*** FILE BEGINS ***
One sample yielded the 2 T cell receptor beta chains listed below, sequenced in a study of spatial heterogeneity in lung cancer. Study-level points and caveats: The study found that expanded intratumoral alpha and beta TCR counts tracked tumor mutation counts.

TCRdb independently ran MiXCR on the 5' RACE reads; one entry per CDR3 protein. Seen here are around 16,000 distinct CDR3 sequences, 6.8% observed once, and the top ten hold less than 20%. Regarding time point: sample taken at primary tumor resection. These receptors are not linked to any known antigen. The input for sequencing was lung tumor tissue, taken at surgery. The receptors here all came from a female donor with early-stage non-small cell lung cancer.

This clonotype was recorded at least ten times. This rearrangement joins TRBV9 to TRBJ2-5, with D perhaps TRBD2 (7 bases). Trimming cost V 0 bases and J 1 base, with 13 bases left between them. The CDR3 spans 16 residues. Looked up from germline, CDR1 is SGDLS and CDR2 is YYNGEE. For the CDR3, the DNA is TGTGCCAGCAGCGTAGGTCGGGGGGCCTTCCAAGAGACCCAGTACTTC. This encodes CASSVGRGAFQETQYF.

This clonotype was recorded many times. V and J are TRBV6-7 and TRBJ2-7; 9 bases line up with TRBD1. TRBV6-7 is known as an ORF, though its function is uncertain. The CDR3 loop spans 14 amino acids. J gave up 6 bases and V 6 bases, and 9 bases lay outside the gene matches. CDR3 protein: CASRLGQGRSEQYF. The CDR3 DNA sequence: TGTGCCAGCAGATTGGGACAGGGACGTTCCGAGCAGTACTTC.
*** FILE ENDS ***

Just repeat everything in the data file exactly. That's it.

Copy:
One sample yielded the 2 T cell receptor beta chains listed below, sequenced in a study of spatial heterogeneity in lung cancer. Study-level points and caveats: The study found that expanded intratumoral alpha and beta TCR counts tracked tumor mutation counts.

TCRdb independently ran MiXCR on the 5' RACE reads; one entry per CDR3 protein. Seen here are around 16,000 distinct CDR3 sequences, 6.8% observed once, and the top ten hold less than 20%. Regarding time point: sample taken at primary tumor resection. These receptors are not linked to any known antigen. The input for sequencing was lung tumor tissue, taken at surgery. The receptors here all came from a female donor with early-stage non-small cell lung cancer.

This clonotype was recorded at least ten times. This rearrangement joins TRBV9 to TRBJ2-5, with D perhaps TRBD2 (7 bases). Trimming cost V 0 bases and J 1 base, with 13 bases left between them. The CDR3 spans 16 residues. Looked up from germline, CDR1 is SGDLS and CDR2 is YYNGEE. For the CDR3, the DNA is TGTGCCAGCAGCGTAGGTCGGGGGGCCTTCCAAGAGACCCAGTACTTC. This encodes CASSVGRGAFQETQYF.

This clonotype was recorded many times. V and J are TRBV6-7 and TRBJ2-7; 9 bases line up with TRBD1. TRBV6-7 is known as an ORF, though its function is uncertain. The CDR3 loop spans 14 amino acids. J gave up 6 bases and V 6 bases, and 9 bases lay outside the gene matches. CDR3 protein: CASRLGQGRSEQYF. The CDR3 DNA sequence: TGTGCCAGCAGATTGGGACAGGGACGTTCCGAGCAGTACTTC.